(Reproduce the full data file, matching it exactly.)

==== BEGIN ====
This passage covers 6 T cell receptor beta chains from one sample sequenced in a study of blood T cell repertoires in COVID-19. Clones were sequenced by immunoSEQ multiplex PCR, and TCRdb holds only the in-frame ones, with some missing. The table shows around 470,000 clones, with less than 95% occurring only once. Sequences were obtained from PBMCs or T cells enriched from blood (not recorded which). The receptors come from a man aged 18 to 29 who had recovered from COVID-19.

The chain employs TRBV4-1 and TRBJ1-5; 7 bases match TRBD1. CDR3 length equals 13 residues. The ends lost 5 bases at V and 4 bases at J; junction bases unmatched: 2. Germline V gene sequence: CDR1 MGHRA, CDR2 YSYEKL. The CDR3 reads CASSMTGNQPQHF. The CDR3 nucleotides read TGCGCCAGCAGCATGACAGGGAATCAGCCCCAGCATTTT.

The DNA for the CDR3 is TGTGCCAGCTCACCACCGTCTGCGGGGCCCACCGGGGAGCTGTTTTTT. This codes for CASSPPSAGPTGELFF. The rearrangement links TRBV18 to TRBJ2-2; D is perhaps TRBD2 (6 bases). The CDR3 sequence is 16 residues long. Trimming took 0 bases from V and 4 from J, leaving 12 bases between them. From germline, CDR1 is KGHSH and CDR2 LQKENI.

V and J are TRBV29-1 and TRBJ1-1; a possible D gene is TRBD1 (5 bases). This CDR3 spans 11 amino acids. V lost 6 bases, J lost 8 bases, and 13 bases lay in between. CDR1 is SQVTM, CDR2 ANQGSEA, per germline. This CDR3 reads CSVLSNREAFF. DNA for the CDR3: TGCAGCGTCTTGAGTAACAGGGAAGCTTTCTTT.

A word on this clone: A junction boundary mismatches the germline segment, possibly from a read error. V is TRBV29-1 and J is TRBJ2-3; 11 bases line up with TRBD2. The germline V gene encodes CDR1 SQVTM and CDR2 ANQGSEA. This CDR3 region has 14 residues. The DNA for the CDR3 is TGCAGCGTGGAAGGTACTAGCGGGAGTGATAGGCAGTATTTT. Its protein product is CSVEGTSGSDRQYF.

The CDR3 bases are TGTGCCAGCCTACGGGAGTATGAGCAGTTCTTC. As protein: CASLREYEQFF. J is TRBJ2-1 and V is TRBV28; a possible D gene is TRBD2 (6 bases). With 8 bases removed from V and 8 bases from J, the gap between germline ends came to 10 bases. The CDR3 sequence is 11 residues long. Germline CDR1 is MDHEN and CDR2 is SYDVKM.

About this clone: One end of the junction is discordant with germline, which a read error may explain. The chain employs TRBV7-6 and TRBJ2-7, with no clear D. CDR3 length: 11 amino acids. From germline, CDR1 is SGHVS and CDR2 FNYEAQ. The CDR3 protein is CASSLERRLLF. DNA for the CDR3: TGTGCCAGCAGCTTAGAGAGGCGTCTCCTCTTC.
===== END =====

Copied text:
This passage covers 6 T cell receptor beta chains from one sample sequenced in a study of blood T cell repertoires in COVID-19. Clones were sequenced by immunoSEQ multiplex PCR, and TCRdb holds only the in-frame ones, with some missing. The table shows around 470,000 clones, with less than 95% occurring only once. Sequences were obtained from PBMCs or T cells enriched from blood (not recorded which). The receptors come from a man aged 18 to 29 who had recovered from COVID-19.

The chain employs TRBV4-1 and TRBJ1-5; 7 bases match TRBD1. CDR3 length equals 13 residues. The ends lost 5 bases at V and 4 bases at J; junction bases unmatched: 2. Germline V gene sequence: CDR1 MGHRA, CDR2 YSYEKL. The CDR3 reads CASSMTGNQPQHF. The CDR3 nucleotides read TGCGCCAGCAGCATGACAGGGAATCAGCCCCAGCATTTT.

The DNA for the CDR3 is TGTGCCAGCTCACCACCGTCTGCGGGGCCCACCGGGGAGCTGTTTTTT. This codes for CASSPPSAGPTGELFF. The rearrangement links TRBV18 to TRBJ2-2; D is perhaps TRBD2 (6 bases). The CDR3 sequence is 16 residues long. Trimming took 0 bases from V and 4 from J, leaving 12 bases between them. From germline, CDR1 is KGHSH and CDR2 LQKENI.

V and J are TRBV29-1 and TRBJ1-1; a possible D gene is TRBD1 (5 bases). This CDR3 spans 11 amino acids. V lost 6 bases, J lost 8 bases, and 13 bases lay in between. CDR1 is SQVTM, CDR2 ANQGSEA, per germline. This CDR3 reads CSVLSNREAFF. DNA for the CDR3: TGCAGCGTCTTGAGTAACAGGGAAGCTTTCTTT.

A word on this clone: A junction boundary mismatches the germline segment, possibly from a read error. V is TRBV29-1 and J is TRBJ2-3; 11 bases line up with TRBD2. The germline V gene encodes CDR1 SQVTM and CDR2 ANQGSEA. This CDR3 region has 14 residues. The DNA for the CDR3 is TGCAGCGTGGAAGGTACTAGCGGGAGTGATAGGCAGTATTTT. Its protein product is CSVEGTSGSDRQYF.

The CDR3 bases are TGTGCCAGCCTACGGGAGTATGAGCAGTTCTTC. As protein: CASLREYEQFF. J is TRBJ2-1 and V is TRBV28; a possible D gene is TRBD2 (6 bases). With 8 bases removed from V and 8 bases from J, the gap between germline ends came to 10 bases. The CDR3 sequence is 11 residues long. Germline CDR1 is MDHEN and CDR2 is SYDVKM.

About this clone: One end of the junction is discordant with germline, which a read error may explain. The chain employs TRBV7-6 and TRBJ2-7, with no clear D. CDR3 length: 11 amino acids. From germline, CDR1 is SGHVS and CDR2 FNYEAQ. The CDR3 protein is CASSLERRLLF. DNA for the CDR3: TGTGCCAGCAGCTTAGAGAGGCGTCTCCTCTTC.